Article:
China warns of Covid-19 on parcels before world's top shopping day 11.11

The local health commission said anyone who touched the parcels need to undergo Covid-19 tests and monitoring.

BEIJING (BLOOMBERG) - Chinese authorities have issued warnings about parcels being potentially contaminated with Covid-19 just as the country's biggest annual online shopping festival looms, after three workers at a small company that makes children's clothing tested positive for the virus.

Authorities are testing packages and monitoring people who've handled them after the infections were discovered at Haohui Ecommerce Co., which is based in Hebei, a province surrounding Beijing. Parcel-delivery services in two cities there - Xinji and Jinzhou - as well as the town of Shenze have been halted, according to a government statement.

Some 300 packages have been tested, all coming back negative. Testing has also taken place in a small county in south China's Guangxi, where 16 parcels from the company were shipped in what authorities described as a "Covid-related mail chain".

The local health commission said anyone who touched the parcels need to undergo Covid-19 tests and monitoring.

Meanwhile, authorities in Inner Mongolia's Xilinhot have told people who shopped at or received packages from another clothes store in the past month to report to the local disease prevention department after more traces of Covid-19 were detected. No positive tests have been linked to the items.

China has previously inspected goods such as imported frozen food for the virus.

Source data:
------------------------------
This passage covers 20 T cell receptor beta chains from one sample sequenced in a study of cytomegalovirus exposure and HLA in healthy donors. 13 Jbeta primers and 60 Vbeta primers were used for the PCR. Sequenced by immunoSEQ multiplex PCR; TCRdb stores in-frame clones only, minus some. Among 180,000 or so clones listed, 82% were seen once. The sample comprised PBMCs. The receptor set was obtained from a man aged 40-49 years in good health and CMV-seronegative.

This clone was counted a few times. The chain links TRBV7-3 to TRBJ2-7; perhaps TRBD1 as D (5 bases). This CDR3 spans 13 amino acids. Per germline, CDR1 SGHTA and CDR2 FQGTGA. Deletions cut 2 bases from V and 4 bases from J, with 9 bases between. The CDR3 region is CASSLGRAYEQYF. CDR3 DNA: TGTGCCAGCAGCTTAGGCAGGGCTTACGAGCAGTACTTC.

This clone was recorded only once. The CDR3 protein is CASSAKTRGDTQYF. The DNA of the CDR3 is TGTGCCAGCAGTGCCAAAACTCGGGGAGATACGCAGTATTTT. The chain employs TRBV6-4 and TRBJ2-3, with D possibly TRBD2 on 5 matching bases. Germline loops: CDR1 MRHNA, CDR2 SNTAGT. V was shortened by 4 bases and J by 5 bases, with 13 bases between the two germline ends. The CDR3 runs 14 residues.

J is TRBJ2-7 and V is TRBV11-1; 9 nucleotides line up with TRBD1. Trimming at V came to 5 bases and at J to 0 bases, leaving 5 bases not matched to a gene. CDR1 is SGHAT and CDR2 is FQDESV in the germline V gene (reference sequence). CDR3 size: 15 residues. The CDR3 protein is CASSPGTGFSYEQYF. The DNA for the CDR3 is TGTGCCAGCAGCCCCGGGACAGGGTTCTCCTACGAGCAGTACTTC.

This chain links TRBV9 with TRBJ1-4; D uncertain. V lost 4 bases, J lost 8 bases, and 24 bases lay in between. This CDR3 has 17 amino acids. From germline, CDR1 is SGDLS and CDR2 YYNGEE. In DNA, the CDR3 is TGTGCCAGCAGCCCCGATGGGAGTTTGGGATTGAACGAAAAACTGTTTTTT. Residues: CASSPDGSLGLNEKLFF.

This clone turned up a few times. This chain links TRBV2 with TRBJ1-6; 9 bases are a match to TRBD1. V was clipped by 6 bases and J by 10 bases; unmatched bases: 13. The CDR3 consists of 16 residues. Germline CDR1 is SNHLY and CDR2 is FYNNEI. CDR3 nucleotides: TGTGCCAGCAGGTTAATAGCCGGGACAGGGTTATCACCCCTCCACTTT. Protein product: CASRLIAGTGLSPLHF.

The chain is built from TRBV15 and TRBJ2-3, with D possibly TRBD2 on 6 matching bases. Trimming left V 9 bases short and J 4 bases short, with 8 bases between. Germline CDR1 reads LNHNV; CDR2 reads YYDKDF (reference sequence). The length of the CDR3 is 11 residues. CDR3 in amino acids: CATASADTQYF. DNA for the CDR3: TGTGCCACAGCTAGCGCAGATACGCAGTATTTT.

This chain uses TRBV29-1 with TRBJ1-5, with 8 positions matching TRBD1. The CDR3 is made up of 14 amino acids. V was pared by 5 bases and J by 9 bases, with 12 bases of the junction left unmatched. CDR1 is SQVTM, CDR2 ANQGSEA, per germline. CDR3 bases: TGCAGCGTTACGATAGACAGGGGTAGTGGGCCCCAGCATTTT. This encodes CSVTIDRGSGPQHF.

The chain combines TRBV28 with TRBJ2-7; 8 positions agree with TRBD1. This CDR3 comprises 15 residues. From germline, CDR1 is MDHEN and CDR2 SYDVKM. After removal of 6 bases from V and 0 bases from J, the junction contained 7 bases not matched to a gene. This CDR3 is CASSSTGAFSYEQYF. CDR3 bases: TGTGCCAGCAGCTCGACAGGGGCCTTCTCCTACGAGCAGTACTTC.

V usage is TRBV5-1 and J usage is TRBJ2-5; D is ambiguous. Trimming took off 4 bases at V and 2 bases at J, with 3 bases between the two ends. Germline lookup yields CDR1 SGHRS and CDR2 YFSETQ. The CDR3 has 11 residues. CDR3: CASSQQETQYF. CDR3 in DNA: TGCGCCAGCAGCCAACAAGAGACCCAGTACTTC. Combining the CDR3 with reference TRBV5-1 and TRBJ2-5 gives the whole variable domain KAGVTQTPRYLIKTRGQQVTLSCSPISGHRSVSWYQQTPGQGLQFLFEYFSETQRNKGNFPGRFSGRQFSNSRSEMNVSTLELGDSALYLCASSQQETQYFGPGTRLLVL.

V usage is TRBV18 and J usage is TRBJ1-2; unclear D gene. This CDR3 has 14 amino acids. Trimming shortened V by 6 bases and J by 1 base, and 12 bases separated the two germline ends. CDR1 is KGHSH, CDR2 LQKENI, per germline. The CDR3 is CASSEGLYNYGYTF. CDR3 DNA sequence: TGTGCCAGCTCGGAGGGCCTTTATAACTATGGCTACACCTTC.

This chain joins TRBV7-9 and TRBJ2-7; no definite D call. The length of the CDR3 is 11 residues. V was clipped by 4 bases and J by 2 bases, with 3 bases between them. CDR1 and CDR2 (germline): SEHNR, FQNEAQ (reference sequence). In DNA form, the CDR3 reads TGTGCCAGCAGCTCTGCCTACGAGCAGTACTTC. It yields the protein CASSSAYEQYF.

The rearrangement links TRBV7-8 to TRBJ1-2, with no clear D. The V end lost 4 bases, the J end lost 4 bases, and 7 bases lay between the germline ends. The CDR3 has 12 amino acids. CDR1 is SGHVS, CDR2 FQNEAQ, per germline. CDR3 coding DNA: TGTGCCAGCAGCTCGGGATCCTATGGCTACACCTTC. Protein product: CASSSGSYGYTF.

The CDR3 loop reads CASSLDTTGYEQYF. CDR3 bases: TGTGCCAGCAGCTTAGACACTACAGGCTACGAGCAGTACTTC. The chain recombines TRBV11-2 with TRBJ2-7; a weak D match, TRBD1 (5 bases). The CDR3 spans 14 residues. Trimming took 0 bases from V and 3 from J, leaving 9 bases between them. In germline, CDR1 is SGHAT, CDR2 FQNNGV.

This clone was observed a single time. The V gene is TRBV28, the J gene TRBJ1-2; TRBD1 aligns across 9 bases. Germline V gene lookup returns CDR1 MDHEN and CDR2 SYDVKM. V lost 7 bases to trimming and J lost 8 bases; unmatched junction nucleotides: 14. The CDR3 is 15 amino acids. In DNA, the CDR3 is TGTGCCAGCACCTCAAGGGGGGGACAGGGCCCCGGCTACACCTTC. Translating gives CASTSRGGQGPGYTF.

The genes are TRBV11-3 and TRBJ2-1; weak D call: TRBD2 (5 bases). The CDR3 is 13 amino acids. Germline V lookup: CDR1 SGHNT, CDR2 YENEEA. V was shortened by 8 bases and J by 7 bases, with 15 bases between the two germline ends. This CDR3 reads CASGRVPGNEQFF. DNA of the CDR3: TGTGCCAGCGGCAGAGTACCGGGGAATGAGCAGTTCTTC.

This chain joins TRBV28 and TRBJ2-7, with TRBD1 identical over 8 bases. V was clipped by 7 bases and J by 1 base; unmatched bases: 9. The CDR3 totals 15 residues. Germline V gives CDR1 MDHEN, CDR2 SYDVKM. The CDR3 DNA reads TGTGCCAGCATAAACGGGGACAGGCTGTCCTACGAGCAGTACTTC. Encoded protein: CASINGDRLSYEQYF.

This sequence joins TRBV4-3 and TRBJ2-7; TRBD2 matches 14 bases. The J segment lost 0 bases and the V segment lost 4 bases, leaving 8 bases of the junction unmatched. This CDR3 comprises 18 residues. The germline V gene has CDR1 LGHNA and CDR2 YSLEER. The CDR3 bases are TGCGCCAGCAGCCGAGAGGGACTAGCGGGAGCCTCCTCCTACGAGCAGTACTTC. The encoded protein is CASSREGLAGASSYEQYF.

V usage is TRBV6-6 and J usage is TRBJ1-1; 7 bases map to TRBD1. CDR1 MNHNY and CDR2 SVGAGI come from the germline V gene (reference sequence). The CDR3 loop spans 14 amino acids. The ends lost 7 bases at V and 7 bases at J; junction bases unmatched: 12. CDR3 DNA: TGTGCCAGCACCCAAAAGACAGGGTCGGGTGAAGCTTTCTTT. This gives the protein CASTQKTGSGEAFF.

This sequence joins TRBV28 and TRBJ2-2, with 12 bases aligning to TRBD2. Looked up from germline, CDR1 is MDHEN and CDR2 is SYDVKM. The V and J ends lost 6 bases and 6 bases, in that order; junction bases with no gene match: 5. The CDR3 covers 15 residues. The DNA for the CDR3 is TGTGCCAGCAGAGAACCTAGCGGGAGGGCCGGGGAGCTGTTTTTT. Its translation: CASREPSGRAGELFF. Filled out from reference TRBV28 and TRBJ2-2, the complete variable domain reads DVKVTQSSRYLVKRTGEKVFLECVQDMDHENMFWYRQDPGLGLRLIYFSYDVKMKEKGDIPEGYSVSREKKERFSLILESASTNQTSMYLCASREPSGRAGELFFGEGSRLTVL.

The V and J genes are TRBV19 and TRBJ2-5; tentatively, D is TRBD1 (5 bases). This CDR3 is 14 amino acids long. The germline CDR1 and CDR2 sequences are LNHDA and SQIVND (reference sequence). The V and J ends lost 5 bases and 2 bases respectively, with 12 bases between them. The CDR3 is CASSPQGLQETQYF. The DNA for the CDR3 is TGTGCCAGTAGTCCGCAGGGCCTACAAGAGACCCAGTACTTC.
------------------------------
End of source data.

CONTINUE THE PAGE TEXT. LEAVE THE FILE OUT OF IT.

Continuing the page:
The latest warnings come as Chinese shoppers ready themselves for Thursday's (Nov 11) "Singles' Day," the world's biggest online shopping bonanza held by Alibaba Group Holding. Sales from the event last year totalled about 500 billion yuan (S$105 billion).

China is persisting with a Covid-zero approach, hunting down every potential infection in an effort to contain an outbreak of the delta variant. Measures include closing schools and entertainment venues, and testing people who have been in the same general area as someone found to be infected.

The National Health Commission reported 39 locally-transmitted infections on Wednesday, taking the total number of cases in the current outbreak above 1,000.

Some people complained on social media that they were forced to quarantine at home because their green code, which tracks health status, turned yellow after they received packages.

Chinese authorities say packages from overseas or high-risk domestic places should be sanitised. Even for goods from low-risk areas, recipients are encouraged to wear masks and gloves when picking up and unpacking deliveries.

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